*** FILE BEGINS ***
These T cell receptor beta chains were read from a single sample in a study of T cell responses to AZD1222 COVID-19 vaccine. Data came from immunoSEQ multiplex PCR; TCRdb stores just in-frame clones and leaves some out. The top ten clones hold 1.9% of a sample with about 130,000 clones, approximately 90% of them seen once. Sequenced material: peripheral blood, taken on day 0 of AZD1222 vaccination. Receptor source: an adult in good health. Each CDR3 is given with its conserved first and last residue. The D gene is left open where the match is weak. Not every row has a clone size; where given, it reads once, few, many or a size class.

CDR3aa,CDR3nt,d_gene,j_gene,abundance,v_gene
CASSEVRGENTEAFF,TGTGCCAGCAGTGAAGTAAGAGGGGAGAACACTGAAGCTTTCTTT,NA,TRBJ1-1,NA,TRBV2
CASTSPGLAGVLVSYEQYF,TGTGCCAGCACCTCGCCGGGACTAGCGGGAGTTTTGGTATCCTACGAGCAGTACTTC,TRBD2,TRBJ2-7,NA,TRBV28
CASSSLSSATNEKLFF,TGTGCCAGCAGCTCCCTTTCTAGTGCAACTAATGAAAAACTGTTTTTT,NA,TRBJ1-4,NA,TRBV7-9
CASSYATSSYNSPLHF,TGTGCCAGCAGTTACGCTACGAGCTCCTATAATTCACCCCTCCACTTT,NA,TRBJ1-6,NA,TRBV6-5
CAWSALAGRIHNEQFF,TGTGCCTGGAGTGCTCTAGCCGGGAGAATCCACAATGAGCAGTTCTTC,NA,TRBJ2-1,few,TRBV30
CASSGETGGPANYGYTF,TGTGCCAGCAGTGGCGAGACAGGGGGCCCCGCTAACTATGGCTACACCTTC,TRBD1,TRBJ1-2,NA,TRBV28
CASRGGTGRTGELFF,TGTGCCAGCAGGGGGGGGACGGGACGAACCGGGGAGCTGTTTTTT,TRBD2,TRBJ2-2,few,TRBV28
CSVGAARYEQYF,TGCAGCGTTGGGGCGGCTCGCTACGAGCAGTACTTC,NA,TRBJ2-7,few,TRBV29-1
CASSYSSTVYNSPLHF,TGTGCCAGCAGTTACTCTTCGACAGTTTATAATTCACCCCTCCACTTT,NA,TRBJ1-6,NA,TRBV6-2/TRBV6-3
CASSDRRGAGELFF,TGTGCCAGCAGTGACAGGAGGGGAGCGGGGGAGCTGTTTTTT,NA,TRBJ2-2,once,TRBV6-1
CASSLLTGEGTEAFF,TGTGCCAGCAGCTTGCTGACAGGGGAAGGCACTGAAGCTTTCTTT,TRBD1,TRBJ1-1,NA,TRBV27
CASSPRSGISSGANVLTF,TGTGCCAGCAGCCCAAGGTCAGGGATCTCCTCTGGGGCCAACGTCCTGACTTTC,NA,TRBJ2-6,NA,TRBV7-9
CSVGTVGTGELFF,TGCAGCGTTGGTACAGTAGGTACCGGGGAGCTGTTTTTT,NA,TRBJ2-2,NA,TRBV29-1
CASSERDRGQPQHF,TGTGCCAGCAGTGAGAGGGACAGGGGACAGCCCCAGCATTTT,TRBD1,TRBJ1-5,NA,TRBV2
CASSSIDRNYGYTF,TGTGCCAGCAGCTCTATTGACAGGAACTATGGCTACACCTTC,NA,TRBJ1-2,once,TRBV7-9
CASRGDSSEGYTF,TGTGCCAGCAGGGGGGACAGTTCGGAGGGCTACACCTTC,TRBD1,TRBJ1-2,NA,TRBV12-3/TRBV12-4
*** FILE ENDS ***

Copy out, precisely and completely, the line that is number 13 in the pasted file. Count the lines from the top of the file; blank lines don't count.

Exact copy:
CASSLLTGEGTEAFF,TGTGCCAGCAGCTTGCTGACAGGGGAAGGCACTGAAGCTTTCTTT,TRBD1,TRBJ1-1,NA,TRBV27